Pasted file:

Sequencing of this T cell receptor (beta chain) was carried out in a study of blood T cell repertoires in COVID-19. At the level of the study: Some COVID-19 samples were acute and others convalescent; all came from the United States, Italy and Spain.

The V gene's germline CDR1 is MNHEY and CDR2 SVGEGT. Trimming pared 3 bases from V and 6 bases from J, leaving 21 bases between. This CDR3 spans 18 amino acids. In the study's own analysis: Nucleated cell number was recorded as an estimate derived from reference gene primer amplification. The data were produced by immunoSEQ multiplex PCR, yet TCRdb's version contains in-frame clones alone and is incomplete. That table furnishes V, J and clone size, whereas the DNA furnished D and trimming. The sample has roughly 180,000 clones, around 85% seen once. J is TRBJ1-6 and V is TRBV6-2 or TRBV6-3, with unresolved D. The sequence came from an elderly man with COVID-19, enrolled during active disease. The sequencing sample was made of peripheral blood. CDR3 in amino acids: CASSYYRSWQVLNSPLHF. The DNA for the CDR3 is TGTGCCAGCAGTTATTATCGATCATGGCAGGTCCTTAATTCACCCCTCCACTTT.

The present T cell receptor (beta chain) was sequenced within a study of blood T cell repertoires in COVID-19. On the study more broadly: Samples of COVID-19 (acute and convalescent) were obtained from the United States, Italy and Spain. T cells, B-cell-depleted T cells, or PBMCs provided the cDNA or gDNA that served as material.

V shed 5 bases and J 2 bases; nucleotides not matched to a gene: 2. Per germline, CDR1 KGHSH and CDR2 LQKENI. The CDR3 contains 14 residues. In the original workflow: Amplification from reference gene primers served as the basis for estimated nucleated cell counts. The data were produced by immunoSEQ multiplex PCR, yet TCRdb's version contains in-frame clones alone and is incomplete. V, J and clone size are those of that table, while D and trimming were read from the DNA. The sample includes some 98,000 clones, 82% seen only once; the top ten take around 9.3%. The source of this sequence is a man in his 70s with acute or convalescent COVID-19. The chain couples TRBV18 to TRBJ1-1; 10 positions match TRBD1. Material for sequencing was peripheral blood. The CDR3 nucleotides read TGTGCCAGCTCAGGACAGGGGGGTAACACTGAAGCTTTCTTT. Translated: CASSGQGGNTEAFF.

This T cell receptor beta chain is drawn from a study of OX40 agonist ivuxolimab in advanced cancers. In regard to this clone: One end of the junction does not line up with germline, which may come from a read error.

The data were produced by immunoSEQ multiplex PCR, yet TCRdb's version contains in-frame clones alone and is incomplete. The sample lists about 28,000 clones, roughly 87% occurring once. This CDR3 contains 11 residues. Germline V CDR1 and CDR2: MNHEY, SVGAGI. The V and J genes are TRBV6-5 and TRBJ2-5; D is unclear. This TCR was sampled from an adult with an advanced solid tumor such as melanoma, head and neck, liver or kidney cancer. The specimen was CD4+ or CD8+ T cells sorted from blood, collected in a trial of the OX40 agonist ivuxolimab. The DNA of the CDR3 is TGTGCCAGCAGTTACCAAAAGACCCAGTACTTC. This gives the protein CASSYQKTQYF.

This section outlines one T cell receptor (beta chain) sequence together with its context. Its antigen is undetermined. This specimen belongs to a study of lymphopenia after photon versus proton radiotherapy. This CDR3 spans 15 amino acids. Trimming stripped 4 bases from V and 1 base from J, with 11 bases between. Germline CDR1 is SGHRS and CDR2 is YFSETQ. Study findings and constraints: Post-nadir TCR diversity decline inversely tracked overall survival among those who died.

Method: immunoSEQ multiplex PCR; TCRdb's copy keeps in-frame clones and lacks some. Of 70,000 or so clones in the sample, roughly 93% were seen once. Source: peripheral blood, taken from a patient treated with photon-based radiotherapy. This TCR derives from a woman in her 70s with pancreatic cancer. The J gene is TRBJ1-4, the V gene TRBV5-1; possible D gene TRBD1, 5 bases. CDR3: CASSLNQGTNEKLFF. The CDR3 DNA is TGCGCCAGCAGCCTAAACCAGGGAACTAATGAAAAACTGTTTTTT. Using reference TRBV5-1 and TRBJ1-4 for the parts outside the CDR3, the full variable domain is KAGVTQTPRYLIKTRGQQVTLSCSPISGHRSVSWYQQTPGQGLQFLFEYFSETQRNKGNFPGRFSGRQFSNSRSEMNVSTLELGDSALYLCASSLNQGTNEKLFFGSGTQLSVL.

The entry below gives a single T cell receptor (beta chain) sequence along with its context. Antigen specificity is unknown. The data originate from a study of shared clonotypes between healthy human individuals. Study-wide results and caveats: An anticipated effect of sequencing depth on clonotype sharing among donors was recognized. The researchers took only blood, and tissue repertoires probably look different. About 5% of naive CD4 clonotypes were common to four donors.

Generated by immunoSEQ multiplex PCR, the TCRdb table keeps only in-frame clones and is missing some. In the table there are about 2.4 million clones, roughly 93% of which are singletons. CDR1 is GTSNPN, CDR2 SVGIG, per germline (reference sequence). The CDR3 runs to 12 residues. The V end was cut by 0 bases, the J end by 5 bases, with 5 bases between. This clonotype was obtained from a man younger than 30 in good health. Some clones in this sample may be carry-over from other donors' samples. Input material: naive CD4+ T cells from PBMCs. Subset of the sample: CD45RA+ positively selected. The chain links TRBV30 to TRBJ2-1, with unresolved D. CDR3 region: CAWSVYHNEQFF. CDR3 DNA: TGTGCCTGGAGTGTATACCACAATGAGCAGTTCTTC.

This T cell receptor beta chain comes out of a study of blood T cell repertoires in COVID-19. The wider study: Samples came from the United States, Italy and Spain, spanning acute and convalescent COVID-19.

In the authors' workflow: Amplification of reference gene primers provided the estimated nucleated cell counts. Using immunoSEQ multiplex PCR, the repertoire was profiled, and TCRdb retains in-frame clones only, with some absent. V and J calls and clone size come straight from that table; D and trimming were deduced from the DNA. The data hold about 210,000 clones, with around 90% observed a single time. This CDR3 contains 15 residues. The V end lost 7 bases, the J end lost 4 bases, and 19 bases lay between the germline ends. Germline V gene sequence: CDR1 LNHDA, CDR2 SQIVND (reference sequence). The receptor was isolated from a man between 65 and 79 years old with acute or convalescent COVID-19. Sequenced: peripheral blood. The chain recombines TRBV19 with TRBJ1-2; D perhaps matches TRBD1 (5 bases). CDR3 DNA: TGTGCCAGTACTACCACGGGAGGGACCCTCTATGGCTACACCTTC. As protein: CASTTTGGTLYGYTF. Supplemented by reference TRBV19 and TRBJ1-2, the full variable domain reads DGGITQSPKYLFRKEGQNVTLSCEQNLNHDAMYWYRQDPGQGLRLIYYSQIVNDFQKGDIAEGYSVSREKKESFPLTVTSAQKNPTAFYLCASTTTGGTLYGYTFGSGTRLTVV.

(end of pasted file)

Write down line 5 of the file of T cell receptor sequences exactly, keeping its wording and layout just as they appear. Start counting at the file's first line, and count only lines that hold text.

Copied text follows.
This T cell receptor beta chain is drawn from a study of OX40 agonist ivuxolimab in advanced cancers. In regard to this clone: One end of the junction does not line up with germline, which may come from a read error.